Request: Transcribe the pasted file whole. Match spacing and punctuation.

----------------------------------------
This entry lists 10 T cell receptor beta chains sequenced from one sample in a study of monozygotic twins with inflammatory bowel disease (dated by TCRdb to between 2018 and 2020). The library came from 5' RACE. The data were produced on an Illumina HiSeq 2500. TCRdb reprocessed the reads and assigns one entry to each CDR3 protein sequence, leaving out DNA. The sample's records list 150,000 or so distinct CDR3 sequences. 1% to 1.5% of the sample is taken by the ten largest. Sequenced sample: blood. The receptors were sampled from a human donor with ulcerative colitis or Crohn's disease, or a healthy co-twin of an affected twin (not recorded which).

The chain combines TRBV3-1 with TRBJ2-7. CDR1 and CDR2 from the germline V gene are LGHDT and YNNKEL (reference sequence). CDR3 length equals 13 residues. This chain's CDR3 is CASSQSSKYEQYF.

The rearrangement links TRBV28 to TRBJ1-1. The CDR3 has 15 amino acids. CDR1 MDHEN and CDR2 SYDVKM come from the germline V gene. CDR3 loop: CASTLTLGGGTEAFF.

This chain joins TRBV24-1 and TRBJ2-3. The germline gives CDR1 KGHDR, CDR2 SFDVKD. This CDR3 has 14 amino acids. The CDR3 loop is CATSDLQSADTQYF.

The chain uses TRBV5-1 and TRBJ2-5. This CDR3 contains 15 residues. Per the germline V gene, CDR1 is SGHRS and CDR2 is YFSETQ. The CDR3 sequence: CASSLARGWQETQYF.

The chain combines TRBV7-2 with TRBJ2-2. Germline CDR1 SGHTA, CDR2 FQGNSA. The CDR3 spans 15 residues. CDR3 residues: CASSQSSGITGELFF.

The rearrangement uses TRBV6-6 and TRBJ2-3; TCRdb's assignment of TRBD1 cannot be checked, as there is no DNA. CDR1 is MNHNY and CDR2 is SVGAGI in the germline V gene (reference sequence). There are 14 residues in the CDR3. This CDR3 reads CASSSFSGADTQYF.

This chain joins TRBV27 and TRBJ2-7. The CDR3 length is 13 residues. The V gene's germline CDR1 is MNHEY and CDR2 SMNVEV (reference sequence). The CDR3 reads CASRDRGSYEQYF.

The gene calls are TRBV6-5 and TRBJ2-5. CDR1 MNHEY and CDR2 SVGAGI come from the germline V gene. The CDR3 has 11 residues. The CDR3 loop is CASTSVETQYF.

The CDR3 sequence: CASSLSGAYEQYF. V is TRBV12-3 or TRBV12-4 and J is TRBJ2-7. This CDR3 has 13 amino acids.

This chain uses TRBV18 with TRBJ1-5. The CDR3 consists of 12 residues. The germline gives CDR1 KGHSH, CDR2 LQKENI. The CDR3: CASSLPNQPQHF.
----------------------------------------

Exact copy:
This entry lists 10 T cell receptor beta chains sequenced from one sample in a study of monozygotic twins with inflammatory bowel disease (dated by TCRdb to between 2018 and 2020). The library came from 5' RACE. The data were produced on an Illumina HiSeq 2500. TCRdb reprocessed the reads and assigns one entry to each CDR3 protein sequence, leaving out DNA. The sample's records list 150,000 or so distinct CDR3 sequences. 1% to 1.5% of the sample is taken by the ten largest. Sequenced sample: blood. The receptors were sampled from a human donor with ulcerative colitis or Crohn's disease, or a healthy co-twin of an affected twin (not recorded which).

The chain combines TRBV3-1 with TRBJ2-7. CDR1 and CDR2 from the germline V gene are LGHDT and YNNKEL (reference sequence). CDR3 length equals 13 residues. This chain's CDR3 is CASSQSSKYEQYF.

The rearrangement links TRBV28 to TRBJ1-1. The CDR3 has 15 amino acids. CDR1 MDHEN and CDR2 SYDVKM come from the germline V gene. CDR3 loop: CASTLTLGGGTEAFF.

This chain joins TRBV24-1 and TRBJ2-3. The germline gives CDR1 KGHDR, CDR2 SFDVKD. This CDR3 has 14 amino acids. The CDR3 loop is CATSDLQSADTQYF.

The chain uses TRBV5-1 and TRBJ2-5. This CDR3 contains 15 residues. Per the germline V gene, CDR1 is SGHRS and CDR2 is YFSETQ. The CDR3 sequence: CASSLARGWQETQYF.

The chain combines TRBV7-2 with TRBJ2-2. Germline CDR1 SGHTA, CDR2 FQGNSA. The CDR3 spans 15 residues. CDR3 residues: CASSQSSGITGELFF.

The rearrangement uses TRBV6-6 and TRBJ2-3; TCRdb's assignment of TRBD1 cannot be checked, as there is no DNA. CDR1 is MNHNY and CDR2 is SVGAGI in the germline V gene (reference sequence). There are 14 residues in the CDR3. This CDR3 reads CASSSFSGADTQYF.

This chain joins TRBV27 and TRBJ2-7. The CDR3 length is 13 residues. The V gene's germline CDR1 is MNHEY and CDR2 SMNVEV (reference sequence). The CDR3 reads CASRDRGSYEQYF.

The gene calls are TRBV6-5 and TRBJ2-5. CDR1 MNHEY and CDR2 SVGAGI come from the germline V gene. The CDR3 has 11 residues. The CDR3 loop is CASTSVETQYF.

The CDR3 sequence: CASSLSGAYEQYF. V is TRBV12-3 or TRBV12-4 and J is TRBJ2-7. This CDR3 has 13 amino acids.

This chain uses TRBV18 with TRBJ1-5. The CDR3 consists of 12 residues. The germline gives CDR1 KGHSH, CDR2 LQKENI. The CDR3: CASSLPNQPQHF.